After a weekend of Orientation events and celebrations this fall, the Hobart and William Smith Colleges Classes of 2022 were ceremoniously welcomed into nearly 200 years of liberal arts tradition.
At individual receptions for each college, Interim President Patrick A. McGuire L.H.D.’12 highlighted the unique legacies of both Hobart and William Smith, sharing stories of notable alums — from the Most Reverend Michael B. Curry ’75, Presiding Bishop and Primate of the Episcopal Church, to New York Times bestselling author Jessica Knoll ’06 — who began pursuing their passions at HWS.
The oar is both “a symbol of your connection to the past” and a recognition “that you are no longer a passenger on someone else’s trip, someone else’s ship,” Hobart Dean Khuram Hussain told first-year Statesmen. “This is your boat, this is your oar and you have arrived to make your way through deep and vast waters.”
“College is a series of sequential choices, a series of slow prodding moves not unlike those made by an oar in a body of water,” he continued. “It is impossible to know what you are about to do. It is impossible to know until you begin and you make those small, every day choices. These small choices will not only define your sense of purpose here, but also your purpose in life.”
The evening also included an invocation from HWS Chaplain Rev. D. Maurice Charles and remarks from Associate Vice President of Advancement, Alumni Relations Jared Weeden ’91.
“The reality is – you’re already a part of this family. There are thousands of alumni standing behind you and investing in your success,” said Weeden. “They will advocate for you and celebrate your accomplishments; they will offer internships and career opportunities. And they will volunteer their professional expertise and financial resources to ensure you are prepared to make a difference in this world.”
During the William Smith matriculation ceremony, Dean Lisa Kaenzig P’22 invoked the significance of the enterprise that began when the College was founded in 1908. “Our goal as a women’s college has never been more relevant or important than it is today: to encourage and support every young woman at William Smith College to reach her fullest potential and to continue our tradition of women opening doors for women,” Kaenzig said. “This is indeed a fresh start — a time to meet new people, stay connected with those who are already important to you and forge ahead into this wonderful college experience.”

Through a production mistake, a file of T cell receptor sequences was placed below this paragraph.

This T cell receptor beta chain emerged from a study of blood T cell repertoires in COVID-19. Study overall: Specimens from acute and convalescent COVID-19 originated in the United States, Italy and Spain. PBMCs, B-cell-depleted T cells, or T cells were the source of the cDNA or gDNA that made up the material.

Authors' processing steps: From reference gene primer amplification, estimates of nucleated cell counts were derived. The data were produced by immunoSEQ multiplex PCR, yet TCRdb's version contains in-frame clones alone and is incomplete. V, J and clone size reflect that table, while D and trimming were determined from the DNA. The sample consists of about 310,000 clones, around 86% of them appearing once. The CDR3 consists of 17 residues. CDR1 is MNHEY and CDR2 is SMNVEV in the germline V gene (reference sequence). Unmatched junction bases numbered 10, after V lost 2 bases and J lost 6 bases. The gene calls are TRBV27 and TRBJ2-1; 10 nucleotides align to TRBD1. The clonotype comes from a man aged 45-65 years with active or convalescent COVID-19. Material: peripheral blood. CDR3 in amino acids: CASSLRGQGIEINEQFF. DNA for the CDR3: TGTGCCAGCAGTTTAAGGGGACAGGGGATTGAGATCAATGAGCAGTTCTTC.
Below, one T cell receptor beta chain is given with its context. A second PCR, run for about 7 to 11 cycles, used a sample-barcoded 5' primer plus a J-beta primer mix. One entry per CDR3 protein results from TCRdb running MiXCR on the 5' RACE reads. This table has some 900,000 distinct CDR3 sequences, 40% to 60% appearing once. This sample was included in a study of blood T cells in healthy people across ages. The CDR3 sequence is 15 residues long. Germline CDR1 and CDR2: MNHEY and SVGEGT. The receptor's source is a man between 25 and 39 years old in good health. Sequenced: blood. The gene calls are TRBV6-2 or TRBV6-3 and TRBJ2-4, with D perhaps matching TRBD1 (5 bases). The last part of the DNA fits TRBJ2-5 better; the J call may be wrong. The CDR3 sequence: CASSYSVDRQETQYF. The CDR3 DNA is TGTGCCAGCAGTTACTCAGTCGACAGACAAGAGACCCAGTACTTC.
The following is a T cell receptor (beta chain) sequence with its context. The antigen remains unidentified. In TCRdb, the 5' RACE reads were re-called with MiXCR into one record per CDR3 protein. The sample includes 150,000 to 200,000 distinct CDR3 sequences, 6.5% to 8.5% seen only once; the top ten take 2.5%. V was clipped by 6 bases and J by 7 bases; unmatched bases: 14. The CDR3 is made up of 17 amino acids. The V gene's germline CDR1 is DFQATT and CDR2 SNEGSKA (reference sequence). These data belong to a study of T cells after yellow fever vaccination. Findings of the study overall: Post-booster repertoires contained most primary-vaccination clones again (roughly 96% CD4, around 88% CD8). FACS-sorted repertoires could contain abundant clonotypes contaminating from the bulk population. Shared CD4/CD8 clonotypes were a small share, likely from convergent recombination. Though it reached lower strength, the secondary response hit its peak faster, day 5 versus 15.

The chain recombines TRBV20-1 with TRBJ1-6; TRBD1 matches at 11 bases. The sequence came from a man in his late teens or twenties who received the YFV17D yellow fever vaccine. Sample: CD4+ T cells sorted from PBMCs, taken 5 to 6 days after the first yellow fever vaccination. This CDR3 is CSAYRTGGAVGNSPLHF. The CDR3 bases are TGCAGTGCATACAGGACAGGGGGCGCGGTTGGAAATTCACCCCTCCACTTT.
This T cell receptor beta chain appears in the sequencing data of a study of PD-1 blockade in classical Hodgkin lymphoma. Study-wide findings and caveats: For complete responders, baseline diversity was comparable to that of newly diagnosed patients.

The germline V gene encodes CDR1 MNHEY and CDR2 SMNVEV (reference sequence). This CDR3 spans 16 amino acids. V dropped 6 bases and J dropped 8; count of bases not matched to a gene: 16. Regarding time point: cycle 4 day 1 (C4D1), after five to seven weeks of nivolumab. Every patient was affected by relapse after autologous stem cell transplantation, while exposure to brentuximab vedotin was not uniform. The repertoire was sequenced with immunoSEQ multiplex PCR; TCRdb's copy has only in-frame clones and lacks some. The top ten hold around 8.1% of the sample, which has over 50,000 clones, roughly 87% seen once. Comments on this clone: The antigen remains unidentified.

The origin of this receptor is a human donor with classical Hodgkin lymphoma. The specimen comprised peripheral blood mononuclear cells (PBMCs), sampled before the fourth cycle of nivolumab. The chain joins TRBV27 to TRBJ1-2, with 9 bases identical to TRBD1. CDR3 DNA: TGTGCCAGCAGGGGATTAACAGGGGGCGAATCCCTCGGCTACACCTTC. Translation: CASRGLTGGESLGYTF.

The ceremony also included remarks from Associate Vice President of Advancement, Alumnae Relations Kathy Killius Regan ’81, P’13, who shared with first-year Herons the tradition of the “good luck tree,” which the earliest William Smith students touched so frequently at the top of the Hill that they smoothed a portion of the bark.
In embracing that tradition, Regan asked students to “think about the power of believing as much as the power of the luck. William Smith is a great place of history, tradition, integrity and pride, and we hope that you come to call it home and that you take chances, open doors and always stay connected to your alma mater.”
In the student address reflecting on Dr. Elizabeth Blackwell 1849, the first woman in the U.S. to receive her medical degree, William Smith Congress President Sophie Ritter ’20 noted that Dr. Blackwell embodied the resilient “spirit of William Smith” more than 50 years before the College’s founding. When she graduated from Geneva Medical College — now HWS — Dr. Blackwell “chose to show the world she could do anything that the men could do,” Ritter said. “Now, it’s your turn to follow in her footsteps.”
For more coverage on the Classes of 2022’s first weekend on campus, visit the Orientation 2018 page.